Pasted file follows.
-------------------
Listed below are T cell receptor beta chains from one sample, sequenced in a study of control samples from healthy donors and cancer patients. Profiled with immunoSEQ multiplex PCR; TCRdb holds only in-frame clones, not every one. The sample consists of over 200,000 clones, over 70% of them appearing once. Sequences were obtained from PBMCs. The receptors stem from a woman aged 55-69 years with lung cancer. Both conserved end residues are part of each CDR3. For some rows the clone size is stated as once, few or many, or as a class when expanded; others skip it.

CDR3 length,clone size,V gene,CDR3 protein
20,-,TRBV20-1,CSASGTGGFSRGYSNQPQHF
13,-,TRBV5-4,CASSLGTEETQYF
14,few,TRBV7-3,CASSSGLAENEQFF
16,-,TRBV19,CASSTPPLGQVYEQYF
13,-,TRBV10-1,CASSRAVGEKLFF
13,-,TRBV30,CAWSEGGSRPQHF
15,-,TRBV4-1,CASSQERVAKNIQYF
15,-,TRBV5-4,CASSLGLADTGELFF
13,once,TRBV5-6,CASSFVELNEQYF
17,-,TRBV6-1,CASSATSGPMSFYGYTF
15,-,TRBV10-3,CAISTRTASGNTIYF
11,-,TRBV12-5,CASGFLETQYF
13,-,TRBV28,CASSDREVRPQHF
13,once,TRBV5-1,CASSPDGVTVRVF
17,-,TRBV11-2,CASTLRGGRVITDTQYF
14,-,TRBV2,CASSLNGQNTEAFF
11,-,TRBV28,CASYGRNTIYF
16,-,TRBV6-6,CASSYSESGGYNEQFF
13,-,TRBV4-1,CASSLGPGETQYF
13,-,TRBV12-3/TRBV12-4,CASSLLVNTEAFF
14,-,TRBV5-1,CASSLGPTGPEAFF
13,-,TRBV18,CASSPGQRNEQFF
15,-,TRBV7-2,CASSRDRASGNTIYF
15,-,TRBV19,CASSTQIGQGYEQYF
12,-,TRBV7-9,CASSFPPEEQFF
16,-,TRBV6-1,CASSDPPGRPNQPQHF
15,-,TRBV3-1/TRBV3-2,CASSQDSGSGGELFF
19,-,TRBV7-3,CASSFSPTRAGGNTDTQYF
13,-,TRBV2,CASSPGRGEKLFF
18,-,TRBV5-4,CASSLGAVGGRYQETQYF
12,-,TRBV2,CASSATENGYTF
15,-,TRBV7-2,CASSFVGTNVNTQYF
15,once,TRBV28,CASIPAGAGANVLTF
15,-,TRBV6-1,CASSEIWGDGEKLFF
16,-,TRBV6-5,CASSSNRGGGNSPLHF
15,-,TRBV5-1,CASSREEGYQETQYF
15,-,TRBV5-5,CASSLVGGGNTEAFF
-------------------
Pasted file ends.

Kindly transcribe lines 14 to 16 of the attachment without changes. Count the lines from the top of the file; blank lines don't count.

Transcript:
11,-,TRBV12-5,CASGFLETQYF
13,-,TRBV28,CASSDREVRPQHF
13,once,TRBV5-1,CASSPDGVTVRVF